- Under correction
- Over correction
- Reprotrusion or lost correction
- Distortions of ear
- Wrong analysis of problem by prior surgeon
- Wrong structures sculpted
- Poor surgical technique
- Suture failure
- Early suture extrusion
- Healing issues
- Loss of tissue
Prevention is the best way to minimize problems with ear surgery. Complications are the risk of any operation, Dr. Bermant has a very low rate of problems with his own otoplasty sculpture, but he has seen many deformities from other surgeons. Picking the right surgical sculptor is very important.
The Natural Ear, What Looks Normal? Dr. Bermant has studied the ear in art and in people to evolve his concepts of a Natural Looking Ear. Coupling this artistic sense of this goal with his skills with sculpture techniques results in the many before / after pictures you can see of his patients and is why patients travel from around the world for his services.
Cosmetic Complications of Ear Surgery: Ear deformity can include abnormal relationships of the auricle to the scalp, auricular distortions, big ears (macrotia), unbalanced elements, and missing components. Under correction, over correction, and reversion of deformity are all issues of the relationship of the ear to the head or the balance of the various parts of the ear.
Error in Diagnose or What is Sculpted: By not selecting the appropriate feature to sculpt, an abnormal ear can look even worse. An over projecting ear from a conchal bowl deformity cannot be fixed by over bending a normal antehelix. Ears that are too big (macrotia) are not made smaller by bringing ears that project a normal distance from the head even closer. When the upper and or lower components of the problem are ignored, a Telephone Ear Deformity can occur.
Complications of Execution: Excessive correction can result in flattening the ears against the scalp. Over bending the antihelix fold results in an unnatural contracted shape. Cartilage buckling, visible edges and visible bowstringing of sutures can be the results surgical technique or the limitations of real surgery on living cartilage. Removing too much skin behind the ear can eliminate a natural retroauricular sulcas or space.
Unrealistic Expectations: There are limits of what any surgery offers. Emotional scars from stress of living with big ears can distort a natural looking ear. The abnormal body image can result in patient requests for unnatural ears (such as ears too close to the head or over reduction of ear size). Cartilage healing is fickle, the tissue just has a mind of its own and even if Dr. Bermant puts an ear right where he wants by measurement, tissues can evolve and cartilage warp.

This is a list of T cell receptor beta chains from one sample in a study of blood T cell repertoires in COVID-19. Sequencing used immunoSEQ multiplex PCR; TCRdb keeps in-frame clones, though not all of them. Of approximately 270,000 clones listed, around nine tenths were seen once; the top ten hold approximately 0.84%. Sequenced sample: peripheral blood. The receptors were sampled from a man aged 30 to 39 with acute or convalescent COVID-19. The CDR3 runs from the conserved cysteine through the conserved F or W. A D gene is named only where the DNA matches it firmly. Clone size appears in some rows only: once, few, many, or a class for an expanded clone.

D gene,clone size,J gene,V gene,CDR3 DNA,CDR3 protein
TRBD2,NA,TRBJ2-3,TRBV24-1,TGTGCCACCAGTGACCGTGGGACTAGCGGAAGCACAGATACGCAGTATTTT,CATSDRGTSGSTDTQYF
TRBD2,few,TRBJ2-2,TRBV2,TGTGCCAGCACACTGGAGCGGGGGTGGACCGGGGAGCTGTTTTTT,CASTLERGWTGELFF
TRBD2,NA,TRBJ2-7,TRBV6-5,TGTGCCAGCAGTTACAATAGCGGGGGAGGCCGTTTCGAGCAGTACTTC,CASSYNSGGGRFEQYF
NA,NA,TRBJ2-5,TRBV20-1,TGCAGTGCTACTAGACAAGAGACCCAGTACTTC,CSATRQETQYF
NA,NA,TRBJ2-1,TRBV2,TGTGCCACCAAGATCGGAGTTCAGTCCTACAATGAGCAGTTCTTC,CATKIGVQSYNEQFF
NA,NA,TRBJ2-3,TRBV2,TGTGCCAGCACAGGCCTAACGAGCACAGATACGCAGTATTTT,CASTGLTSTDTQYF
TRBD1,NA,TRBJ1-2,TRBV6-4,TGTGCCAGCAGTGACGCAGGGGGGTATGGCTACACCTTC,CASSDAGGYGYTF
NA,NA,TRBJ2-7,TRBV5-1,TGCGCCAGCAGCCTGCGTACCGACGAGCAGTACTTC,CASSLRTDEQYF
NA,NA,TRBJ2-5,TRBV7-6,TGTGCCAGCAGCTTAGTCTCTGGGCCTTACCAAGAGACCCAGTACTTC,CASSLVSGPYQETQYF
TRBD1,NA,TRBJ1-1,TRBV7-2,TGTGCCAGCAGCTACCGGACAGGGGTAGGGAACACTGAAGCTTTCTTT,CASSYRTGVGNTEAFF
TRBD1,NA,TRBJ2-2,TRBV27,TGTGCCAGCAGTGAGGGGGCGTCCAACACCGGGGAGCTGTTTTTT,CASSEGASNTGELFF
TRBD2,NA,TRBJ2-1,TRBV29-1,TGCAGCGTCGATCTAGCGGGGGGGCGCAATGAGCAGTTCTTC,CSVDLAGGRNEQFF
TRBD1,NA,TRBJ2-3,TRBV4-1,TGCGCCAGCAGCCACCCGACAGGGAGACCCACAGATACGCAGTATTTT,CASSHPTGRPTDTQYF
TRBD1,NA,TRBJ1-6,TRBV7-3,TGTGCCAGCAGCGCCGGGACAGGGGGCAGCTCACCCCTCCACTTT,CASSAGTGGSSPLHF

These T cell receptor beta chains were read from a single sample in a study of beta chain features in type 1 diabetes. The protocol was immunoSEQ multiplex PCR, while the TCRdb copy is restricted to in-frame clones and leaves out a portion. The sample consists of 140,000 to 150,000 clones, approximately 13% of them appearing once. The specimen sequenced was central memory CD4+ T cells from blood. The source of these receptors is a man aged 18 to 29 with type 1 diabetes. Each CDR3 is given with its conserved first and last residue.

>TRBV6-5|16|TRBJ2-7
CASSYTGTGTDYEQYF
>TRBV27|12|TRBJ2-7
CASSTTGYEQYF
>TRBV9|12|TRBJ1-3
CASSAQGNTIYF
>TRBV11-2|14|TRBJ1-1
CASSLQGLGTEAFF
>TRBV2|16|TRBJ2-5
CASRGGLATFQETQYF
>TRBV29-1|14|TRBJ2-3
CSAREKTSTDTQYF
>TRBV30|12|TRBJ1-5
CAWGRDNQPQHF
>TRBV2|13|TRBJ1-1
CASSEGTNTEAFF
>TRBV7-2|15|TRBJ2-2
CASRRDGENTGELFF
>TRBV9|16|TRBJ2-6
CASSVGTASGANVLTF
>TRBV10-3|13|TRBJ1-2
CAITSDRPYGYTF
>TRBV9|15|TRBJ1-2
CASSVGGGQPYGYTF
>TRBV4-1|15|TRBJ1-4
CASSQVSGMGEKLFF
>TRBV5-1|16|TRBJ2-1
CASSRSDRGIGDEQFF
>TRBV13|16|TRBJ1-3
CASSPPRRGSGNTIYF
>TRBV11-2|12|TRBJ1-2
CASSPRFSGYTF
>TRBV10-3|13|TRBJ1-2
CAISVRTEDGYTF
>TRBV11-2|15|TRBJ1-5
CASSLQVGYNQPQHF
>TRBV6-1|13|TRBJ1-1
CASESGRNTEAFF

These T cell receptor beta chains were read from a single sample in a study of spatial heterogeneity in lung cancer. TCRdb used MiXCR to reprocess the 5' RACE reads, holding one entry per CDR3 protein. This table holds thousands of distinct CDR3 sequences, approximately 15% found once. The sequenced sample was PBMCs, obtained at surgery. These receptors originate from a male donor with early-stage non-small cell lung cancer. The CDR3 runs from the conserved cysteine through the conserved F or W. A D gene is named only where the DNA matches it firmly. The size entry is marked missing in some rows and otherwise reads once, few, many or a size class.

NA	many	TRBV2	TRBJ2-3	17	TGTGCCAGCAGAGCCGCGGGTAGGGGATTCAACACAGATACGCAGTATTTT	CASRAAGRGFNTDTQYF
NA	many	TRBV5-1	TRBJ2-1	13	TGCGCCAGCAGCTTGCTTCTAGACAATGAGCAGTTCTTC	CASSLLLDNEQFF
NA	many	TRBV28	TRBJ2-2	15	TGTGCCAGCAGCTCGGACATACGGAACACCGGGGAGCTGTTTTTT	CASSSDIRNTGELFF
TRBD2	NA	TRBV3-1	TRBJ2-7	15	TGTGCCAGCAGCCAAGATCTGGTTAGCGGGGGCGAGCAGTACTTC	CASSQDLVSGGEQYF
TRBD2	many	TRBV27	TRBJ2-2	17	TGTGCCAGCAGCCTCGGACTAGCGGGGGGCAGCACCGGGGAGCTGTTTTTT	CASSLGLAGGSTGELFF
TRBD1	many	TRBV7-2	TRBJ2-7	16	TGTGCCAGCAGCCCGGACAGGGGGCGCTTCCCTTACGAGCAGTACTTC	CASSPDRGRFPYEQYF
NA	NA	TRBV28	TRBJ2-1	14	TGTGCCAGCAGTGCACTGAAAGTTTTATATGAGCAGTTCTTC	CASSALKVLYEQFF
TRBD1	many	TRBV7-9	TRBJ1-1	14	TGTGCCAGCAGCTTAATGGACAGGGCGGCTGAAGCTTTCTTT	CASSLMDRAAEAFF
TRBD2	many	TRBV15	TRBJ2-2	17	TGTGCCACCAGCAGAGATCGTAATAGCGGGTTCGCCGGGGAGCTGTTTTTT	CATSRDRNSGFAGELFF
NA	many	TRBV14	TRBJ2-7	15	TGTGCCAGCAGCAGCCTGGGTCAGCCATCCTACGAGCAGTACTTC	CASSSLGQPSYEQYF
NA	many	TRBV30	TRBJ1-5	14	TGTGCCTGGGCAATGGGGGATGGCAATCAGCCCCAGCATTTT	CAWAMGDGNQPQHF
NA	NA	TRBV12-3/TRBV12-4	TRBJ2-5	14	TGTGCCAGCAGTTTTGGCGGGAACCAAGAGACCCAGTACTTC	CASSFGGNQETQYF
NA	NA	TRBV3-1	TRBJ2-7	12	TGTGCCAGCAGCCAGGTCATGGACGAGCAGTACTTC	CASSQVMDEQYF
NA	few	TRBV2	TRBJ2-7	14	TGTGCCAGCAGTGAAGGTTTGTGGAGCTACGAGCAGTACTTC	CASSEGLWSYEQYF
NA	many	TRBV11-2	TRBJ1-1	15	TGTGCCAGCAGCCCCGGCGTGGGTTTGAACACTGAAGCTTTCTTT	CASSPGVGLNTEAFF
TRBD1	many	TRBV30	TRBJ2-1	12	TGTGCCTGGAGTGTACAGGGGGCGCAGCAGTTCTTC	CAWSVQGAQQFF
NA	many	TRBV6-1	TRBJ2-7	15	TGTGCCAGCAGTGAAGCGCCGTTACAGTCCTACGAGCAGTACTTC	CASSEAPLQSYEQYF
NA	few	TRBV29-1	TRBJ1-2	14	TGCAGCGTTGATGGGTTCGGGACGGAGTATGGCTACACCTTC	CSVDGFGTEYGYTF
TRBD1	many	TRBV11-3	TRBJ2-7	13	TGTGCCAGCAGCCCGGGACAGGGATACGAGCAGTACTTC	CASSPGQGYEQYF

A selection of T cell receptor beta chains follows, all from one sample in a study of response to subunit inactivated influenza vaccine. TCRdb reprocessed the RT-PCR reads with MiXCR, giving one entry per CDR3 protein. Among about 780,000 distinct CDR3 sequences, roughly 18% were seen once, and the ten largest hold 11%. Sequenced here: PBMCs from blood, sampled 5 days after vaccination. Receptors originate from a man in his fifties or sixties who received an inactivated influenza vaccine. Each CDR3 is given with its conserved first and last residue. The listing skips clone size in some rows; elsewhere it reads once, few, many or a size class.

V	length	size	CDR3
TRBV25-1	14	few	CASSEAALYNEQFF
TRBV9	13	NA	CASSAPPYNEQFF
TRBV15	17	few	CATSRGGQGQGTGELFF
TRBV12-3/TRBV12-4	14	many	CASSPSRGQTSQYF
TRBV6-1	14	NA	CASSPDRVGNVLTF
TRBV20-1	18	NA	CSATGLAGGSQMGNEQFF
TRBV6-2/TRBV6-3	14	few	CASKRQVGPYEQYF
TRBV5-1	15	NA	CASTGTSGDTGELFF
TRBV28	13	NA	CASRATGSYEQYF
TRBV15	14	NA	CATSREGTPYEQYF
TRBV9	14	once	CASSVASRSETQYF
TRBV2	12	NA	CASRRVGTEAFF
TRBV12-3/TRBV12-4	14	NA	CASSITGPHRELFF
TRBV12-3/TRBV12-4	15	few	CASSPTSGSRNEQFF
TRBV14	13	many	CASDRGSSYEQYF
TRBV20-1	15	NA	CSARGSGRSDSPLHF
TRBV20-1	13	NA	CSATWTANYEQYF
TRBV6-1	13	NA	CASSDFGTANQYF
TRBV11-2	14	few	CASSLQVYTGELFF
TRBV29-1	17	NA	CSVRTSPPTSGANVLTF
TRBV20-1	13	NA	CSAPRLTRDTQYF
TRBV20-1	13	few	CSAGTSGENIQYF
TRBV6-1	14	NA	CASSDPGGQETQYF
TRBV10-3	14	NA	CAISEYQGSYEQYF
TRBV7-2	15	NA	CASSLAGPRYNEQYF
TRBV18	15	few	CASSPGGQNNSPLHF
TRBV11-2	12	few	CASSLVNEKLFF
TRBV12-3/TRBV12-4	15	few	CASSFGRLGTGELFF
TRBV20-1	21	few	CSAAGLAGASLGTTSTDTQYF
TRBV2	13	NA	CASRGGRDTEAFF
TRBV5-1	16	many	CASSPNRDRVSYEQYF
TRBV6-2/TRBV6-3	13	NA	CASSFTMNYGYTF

Healing Complications: Dr. Bermant uses an attention to detail, meticulous hemostasis to minimize bruising and bleeding with his otoplasty surgery. His Formal After Ear Surgery Dressings provide a protective environment for healing. Patients can help or hurt their healing tissues. Keeping the dressings in place and permitting them to do their job is essential. Various medications and over the counter substances can thin the blood increasing chances for bleeding, bruising, and loss of hematoma or collections of blood. High blood pressure and early excessive after surgery activity can also cause bleeding. Nicotine constricts blood vessels limiting blood supply. Tissue that may have survived can die. Trauma to healing tissue can disrupt repairs.
Dr. Bermant prefers techniques to minimize scars. Wounds that heal primarily tend to have better scars. Some patients have a tendency to bad scarring. Elective cosmetic surgery or revisions may not be a reasonable option for those who tend to have keloid or hypertrophic scars elsewhere on their body as a result of injury or other surgery.
Infection can lead to disaster with ear surgery. Condritis or infected cartilage can melt away this supporting structure and result in a deformed result. Dr. Bermant asks his patients to let him know about other infections or inflamed tissue elsewhere so that elective otoplasty surgery can be rescheduled. We use an antibiotic before surgery to further minimize risks.